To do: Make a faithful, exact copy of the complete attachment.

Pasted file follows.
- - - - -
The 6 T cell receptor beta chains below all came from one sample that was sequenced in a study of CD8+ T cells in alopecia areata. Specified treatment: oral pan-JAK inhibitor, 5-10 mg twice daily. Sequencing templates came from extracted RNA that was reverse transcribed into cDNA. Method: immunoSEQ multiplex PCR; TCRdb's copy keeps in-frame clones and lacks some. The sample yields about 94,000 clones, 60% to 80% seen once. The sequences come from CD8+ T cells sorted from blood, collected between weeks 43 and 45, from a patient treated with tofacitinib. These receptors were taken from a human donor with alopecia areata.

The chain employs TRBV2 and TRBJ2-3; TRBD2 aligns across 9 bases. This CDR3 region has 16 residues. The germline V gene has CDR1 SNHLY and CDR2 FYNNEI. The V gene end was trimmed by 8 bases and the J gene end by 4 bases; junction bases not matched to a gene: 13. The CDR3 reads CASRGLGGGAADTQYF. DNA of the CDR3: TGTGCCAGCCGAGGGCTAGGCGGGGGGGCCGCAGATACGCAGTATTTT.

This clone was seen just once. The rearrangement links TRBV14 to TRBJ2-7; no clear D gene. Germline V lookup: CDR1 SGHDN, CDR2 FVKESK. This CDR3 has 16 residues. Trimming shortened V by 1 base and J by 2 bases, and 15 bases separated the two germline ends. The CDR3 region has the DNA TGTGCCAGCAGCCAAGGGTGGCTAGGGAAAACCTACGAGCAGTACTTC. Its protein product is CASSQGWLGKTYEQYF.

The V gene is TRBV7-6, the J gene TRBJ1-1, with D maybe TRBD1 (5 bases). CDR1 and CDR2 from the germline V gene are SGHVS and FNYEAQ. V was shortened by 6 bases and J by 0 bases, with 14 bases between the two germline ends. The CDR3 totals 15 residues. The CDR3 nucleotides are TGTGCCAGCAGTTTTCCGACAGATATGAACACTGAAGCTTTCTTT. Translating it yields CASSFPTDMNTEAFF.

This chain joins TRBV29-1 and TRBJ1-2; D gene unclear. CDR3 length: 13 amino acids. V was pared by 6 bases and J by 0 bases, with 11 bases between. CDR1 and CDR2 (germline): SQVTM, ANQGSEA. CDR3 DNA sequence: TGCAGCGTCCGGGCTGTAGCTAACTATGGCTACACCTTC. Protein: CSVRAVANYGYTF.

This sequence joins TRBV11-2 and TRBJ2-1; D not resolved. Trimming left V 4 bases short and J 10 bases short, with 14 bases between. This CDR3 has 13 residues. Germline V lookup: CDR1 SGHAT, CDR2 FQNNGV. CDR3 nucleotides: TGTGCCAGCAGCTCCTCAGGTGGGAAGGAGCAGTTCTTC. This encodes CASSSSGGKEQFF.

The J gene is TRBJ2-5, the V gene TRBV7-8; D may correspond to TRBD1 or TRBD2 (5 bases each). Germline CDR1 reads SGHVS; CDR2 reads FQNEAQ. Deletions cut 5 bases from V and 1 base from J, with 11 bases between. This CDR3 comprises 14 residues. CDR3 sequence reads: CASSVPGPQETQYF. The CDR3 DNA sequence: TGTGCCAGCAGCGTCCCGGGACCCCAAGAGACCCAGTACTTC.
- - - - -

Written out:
The 6 T cell receptor beta chains below all came from one sample that was sequenced in a study of CD8+ T cells in alopecia areata. Specified treatment: oral pan-JAK inhibitor, 5-10 mg twice daily. Sequencing templates came from extracted RNA that was reverse transcribed into cDNA. Method: immunoSEQ multiplex PCR; TCRdb's copy keeps in-frame clones and lacks some. The sample yields about 94,000 clones, 60% to 80% seen once. The sequences come from CD8+ T cells sorted from blood, collected between weeks 43 and 45, from a patient treated with tofacitinib. These receptors were taken from a human donor with alopecia areata.

The chain employs TRBV2 and TRBJ2-3; TRBD2 aligns across 9 bases. This CDR3 region has 16 residues. The germline V gene has CDR1 SNHLY and CDR2 FYNNEI. The V gene end was trimmed by 8 bases and the J gene end by 4 bases; junction bases not matched to a gene: 13. The CDR3 reads CASRGLGGGAADTQYF. DNA of the CDR3: TGTGCCAGCCGAGGGCTAGGCGGGGGGGCCGCAGATACGCAGTATTTT.

This clone was seen just once. The rearrangement links TRBV14 to TRBJ2-7; no clear D gene. Germline V lookup: CDR1 SGHDN, CDR2 FVKESK. This CDR3 has 16 residues. Trimming shortened V by 1 base and J by 2 bases, and 15 bases separated the two germline ends. The CDR3 region has the DNA TGTGCCAGCAGCCAAGGGTGGCTAGGGAAAACCTACGAGCAGTACTTC. Its protein product is CASSQGWLGKTYEQYF.

The V gene is TRBV7-6, the J gene TRBJ1-1, with D maybe TRBD1 (5 bases). CDR1 and CDR2 from the germline V gene are SGHVS and FNYEAQ. V was shortened by 6 bases and J by 0 bases, with 14 bases between the two germline ends. The CDR3 totals 15 residues. The CDR3 nucleotides are TGTGCCAGCAGTTTTCCGACAGATATGAACACTGAAGCTTTCTTT. Translating it yields CASSFPTDMNTEAFF.

This chain joins TRBV29-1 and TRBJ1-2; D gene unclear. CDR3 length: 13 amino acids. V was pared by 6 bases and J by 0 bases, with 11 bases between. CDR1 and CDR2 (germline): SQVTM, ANQGSEA. CDR3 DNA sequence: TGCAGCGTCCGGGCTGTAGCTAACTATGGCTACACCTTC. Protein: CSVRAVANYGYTF.

This sequence joins TRBV11-2 and TRBJ2-1; D not resolved. Trimming left V 4 bases short and J 10 bases short, with 14 bases between. This CDR3 has 13 residues. Germline V lookup: CDR1 SGHAT, CDR2 FQNNGV. CDR3 nucleotides: TGTGCCAGCAGCTCCTCAGGTGGGAAGGAGCAGTTCTTC. This encodes CASSSSGGKEQFF.

The J gene is TRBJ2-5, the V gene TRBV7-8; D may correspond to TRBD1 or TRBD2 (5 bases each). Germline CDR1 reads SGHVS; CDR2 reads FQNEAQ. Deletions cut 5 bases from V and 1 base from J, with 11 bases between. This CDR3 comprises 14 residues. CDR3 sequence reads: CASSVPGPQETQYF. The CDR3 DNA sequence: TGTGCCAGCAGCGTCCCGGGACCCCAAGAGACCCAGTACTTC.